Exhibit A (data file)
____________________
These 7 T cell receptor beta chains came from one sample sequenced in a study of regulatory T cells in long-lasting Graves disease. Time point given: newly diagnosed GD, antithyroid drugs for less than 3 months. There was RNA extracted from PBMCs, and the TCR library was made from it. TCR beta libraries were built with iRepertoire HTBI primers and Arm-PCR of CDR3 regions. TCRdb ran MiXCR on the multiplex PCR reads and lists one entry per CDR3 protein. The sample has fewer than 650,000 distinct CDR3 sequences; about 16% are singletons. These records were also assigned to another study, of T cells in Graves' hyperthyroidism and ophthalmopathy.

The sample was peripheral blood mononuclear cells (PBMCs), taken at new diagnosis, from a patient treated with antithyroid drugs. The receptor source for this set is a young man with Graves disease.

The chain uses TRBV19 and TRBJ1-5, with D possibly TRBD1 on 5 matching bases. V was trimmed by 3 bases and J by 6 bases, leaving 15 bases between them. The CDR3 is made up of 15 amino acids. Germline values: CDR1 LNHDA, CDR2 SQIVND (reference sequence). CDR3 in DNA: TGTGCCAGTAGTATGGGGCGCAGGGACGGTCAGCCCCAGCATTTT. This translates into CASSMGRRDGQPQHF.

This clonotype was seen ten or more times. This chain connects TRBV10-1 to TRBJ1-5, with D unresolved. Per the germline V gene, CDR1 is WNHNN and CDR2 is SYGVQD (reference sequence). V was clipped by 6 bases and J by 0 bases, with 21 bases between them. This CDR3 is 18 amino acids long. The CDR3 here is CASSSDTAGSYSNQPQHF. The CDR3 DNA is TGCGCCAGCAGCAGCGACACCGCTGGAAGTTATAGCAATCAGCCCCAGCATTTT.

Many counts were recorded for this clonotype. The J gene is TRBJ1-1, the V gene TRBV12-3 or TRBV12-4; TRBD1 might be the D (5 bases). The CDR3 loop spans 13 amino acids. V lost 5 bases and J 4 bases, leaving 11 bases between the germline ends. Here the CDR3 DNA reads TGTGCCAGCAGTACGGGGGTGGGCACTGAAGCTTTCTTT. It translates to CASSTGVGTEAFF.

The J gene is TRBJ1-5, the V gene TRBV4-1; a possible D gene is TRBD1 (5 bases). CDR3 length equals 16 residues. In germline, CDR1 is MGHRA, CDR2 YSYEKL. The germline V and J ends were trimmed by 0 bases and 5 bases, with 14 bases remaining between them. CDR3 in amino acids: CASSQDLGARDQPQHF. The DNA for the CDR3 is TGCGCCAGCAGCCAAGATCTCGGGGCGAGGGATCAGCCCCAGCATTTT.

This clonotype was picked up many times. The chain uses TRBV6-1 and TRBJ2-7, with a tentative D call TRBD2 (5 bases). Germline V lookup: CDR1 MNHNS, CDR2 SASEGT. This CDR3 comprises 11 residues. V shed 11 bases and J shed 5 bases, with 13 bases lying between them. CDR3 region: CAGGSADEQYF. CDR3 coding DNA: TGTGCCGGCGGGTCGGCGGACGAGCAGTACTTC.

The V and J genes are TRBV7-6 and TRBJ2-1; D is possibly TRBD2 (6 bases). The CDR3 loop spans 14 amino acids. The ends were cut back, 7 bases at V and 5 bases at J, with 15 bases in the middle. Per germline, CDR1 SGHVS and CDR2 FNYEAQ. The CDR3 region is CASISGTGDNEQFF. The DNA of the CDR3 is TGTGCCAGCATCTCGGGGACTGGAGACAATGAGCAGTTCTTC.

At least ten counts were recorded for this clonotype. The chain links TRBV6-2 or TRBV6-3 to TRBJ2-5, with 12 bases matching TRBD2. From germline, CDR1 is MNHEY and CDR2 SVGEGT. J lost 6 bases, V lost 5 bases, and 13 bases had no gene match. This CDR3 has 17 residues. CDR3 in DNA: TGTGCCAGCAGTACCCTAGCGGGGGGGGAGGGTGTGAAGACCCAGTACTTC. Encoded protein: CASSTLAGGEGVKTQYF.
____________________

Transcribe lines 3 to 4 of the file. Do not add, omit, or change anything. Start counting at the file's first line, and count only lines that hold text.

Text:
The chain uses TRBV19 and TRBJ1-5, with D possibly TRBD1 on 5 matching bases. V was trimmed by 3 bases and J by 6 bases, leaving 15 bases between them. The CDR3 is made up of 15 amino acids. Germline values: CDR1 LNHDA, CDR2 SQIVND (reference sequence). CDR3 in DNA: TGTGCCAGTAGTATGGGGCGCAGGGACGGTCAGCCCCAGCATTTT. This translates into CASSMGRRDGQPQHF.

This clonotype was seen ten or more times. This chain connects TRBV10-1 to TRBJ1-5, with D unresolved. Per the germline V gene, CDR1 is WNHNN and CDR2 is SYGVQD (reference sequence). V was clipped by 6 bases and J by 0 bases, with 21 bases between them. This CDR3 is 18 amino acids long. The CDR3 here is CASSSDTAGSYSNQPQHF. The CDR3 DNA is TGCGCCAGCAGCAGCGACACCGCTGGAAGTTATAGCAATCAGCCCCAGCATTTT.